Regulatory intelligence for US exporters

US Should Limit China's Access to Semiconductor Equipment Through Stricter Export Controls, Experts Say

The U.S. should impose stricter export controls on advanced semiconductor manufacturing equipment to prevent China from indigenizing semiconductor technologies, technology policy experts said. If the U.S. and allies successfully block China from importing and developing specialized software and advanced chips, they should then impose end-use and end-user controls to allow shipments only for civilian uses in China, the experts said.

The success of U.S. export controls, however, is dependent on cooperation with allies, said Carrick Flynn and Saif Khan, research fellows with Georgetown University's Center for Security and Emerging Technology. Speaking during the Commerce Department’s July 29 Information Systems Technical Advisory Committee meeting, both said the U.S. should only pursue multilateral controls.

“Doing this without full buy-in from all partners is going to be worse than doing nothing at all,” Khan said. “That always has to be an overriding principle when we think about any of these controls.”

In order for the controls to work, the U.S. most likely needs to convince several allies to follow through with the restrictions, including Japan, the Netherlands and South Korea, Flynn said. “If democracies maintain exclusive production control over these chips, they can impose very narrow end-use and end-user export controls that can circle out the Chinese government but include Chinese civilian uses,” he said. “But I think we need to be very careful when we do anything that might interfere with [U.S.-China] trade or the dynamics of it, and we should use precision with export controls.”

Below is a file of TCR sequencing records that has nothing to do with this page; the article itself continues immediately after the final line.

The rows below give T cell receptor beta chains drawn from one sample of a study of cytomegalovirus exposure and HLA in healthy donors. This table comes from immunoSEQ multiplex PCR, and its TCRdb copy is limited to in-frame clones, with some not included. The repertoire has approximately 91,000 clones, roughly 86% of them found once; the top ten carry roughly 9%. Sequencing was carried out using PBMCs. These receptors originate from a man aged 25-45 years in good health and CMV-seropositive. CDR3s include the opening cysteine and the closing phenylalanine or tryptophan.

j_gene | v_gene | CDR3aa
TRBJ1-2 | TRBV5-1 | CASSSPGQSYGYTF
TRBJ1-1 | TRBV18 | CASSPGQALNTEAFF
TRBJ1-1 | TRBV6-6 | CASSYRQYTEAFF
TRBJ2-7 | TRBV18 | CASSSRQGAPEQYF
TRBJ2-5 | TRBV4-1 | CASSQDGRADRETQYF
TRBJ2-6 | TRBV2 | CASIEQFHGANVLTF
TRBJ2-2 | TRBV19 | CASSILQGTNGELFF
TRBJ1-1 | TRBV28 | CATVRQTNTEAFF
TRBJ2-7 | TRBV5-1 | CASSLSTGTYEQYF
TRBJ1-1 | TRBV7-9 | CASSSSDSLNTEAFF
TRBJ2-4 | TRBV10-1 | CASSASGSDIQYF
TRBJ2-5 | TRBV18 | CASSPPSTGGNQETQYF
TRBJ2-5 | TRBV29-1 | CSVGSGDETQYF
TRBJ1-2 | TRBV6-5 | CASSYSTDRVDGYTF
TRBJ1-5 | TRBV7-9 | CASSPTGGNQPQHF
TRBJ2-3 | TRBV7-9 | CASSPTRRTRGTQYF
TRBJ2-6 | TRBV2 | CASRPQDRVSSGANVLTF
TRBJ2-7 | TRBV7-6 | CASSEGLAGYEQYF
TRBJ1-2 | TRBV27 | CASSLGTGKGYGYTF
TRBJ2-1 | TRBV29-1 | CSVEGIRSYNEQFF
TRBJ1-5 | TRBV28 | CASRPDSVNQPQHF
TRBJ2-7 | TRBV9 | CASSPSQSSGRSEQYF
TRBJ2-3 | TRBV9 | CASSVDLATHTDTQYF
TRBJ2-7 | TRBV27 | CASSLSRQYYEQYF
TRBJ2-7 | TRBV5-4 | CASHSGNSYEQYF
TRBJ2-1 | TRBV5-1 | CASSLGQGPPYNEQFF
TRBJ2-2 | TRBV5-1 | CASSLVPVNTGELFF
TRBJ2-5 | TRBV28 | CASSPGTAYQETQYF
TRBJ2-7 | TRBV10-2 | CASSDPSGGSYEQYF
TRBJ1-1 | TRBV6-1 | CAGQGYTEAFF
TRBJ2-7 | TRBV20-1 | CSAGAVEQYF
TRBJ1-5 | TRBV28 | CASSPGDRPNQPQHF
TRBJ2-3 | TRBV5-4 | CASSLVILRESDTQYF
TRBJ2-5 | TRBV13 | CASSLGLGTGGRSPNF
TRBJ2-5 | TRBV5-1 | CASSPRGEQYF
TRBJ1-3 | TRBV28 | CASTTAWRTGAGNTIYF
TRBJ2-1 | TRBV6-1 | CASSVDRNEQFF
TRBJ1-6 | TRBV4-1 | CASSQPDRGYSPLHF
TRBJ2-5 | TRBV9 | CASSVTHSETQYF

The U.S. could also craft stricter export controls to prevent companies from providing repair services to China, Khan said, further restricting China’s ability to indigenize advanced technologies. Khan said he predicts China needs “at least a decade” to develop industry-leading advanced semiconductor manufacturing equipment.

If the U.S. follows this route, there will likely be “unavoidable near term revenue losses” for semiconductor and other advanced technology exporters, Khan said. But he said the U.S. can mitigate some of those losses with legislation, pointing to a Senate bill that proposes federal support and tax credits for the semiconductor industry (see 2007240010). “There are some risks,” Khan said.

Flynn suggested the U.S. likely needs to take risks to prevent China from becoming the world’s leader in advanced technology development. “We do not want the Chinese government to have access to advanced computer chips,” he said. “An [artificial intelligence] arms race, or a hypersonic missile arms race, or any other technology arms race is not in the best interest of the United States or global security.”